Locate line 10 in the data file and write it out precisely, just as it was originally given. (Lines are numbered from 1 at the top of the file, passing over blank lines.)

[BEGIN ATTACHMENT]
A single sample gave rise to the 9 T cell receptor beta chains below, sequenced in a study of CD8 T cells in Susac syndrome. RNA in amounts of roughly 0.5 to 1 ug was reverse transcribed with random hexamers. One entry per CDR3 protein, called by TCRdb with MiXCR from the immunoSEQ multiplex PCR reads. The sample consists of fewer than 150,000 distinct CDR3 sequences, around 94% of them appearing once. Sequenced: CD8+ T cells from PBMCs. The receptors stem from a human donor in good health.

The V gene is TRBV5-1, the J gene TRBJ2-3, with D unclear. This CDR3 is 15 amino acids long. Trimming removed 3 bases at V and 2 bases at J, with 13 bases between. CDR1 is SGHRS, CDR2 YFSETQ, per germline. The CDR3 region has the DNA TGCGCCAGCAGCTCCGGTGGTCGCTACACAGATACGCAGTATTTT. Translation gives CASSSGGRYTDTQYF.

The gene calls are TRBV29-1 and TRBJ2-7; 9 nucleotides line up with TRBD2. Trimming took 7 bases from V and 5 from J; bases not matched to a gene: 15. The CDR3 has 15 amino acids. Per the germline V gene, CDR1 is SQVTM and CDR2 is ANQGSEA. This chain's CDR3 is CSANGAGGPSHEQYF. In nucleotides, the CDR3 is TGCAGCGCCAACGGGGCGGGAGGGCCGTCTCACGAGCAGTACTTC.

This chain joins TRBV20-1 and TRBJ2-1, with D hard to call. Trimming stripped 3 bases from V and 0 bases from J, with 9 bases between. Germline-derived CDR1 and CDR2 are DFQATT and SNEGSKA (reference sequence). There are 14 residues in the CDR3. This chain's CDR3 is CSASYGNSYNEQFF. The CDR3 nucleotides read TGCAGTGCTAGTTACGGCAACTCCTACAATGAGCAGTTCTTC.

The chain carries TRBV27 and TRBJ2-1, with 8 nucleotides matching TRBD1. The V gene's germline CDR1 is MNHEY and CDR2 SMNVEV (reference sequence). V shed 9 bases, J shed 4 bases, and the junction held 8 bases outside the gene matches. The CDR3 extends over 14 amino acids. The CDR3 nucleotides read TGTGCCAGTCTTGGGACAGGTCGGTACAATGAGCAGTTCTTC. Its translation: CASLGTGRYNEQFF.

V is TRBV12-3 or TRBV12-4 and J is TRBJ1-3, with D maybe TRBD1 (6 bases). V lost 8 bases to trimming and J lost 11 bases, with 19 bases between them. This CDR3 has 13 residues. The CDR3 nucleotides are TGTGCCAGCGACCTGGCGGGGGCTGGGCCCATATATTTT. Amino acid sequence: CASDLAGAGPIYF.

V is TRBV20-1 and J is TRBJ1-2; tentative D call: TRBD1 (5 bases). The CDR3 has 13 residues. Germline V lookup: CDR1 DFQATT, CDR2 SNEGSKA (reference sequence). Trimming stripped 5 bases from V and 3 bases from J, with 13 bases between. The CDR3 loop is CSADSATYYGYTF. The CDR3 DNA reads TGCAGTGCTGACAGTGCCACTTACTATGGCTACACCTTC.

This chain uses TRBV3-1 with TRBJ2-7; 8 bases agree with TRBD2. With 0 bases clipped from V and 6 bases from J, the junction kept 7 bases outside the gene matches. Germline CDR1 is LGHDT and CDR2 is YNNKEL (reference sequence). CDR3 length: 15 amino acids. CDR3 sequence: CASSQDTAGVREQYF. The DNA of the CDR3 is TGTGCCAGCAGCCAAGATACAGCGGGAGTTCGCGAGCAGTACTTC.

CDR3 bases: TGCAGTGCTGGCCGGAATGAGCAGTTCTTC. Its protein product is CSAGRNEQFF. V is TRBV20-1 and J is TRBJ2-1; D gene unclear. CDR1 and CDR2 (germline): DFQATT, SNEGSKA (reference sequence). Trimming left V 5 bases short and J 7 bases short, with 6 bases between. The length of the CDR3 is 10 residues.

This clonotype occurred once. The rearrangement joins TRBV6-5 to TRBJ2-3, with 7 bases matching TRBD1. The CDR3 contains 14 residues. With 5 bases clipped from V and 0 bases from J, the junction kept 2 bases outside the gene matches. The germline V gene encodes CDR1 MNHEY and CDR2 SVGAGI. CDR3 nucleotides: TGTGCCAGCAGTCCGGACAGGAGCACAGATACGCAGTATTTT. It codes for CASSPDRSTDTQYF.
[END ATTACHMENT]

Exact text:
This clonotype occurred once. The rearrangement joins TRBV6-5 to TRBJ2-3, with 7 bases matching TRBD1. The CDR3 contains 14 residues. With 5 bases clipped from V and 0 bases from J, the junction kept 2 bases outside the gene matches. The germline V gene encodes CDR1 MNHEY and CDR2 SVGAGI. CDR3 nucleotides: TGTGCCAGCAGTCCGGACAGGAGCACAGATACGCAGTATTTT. It codes for CASSPDRSTDTQYF.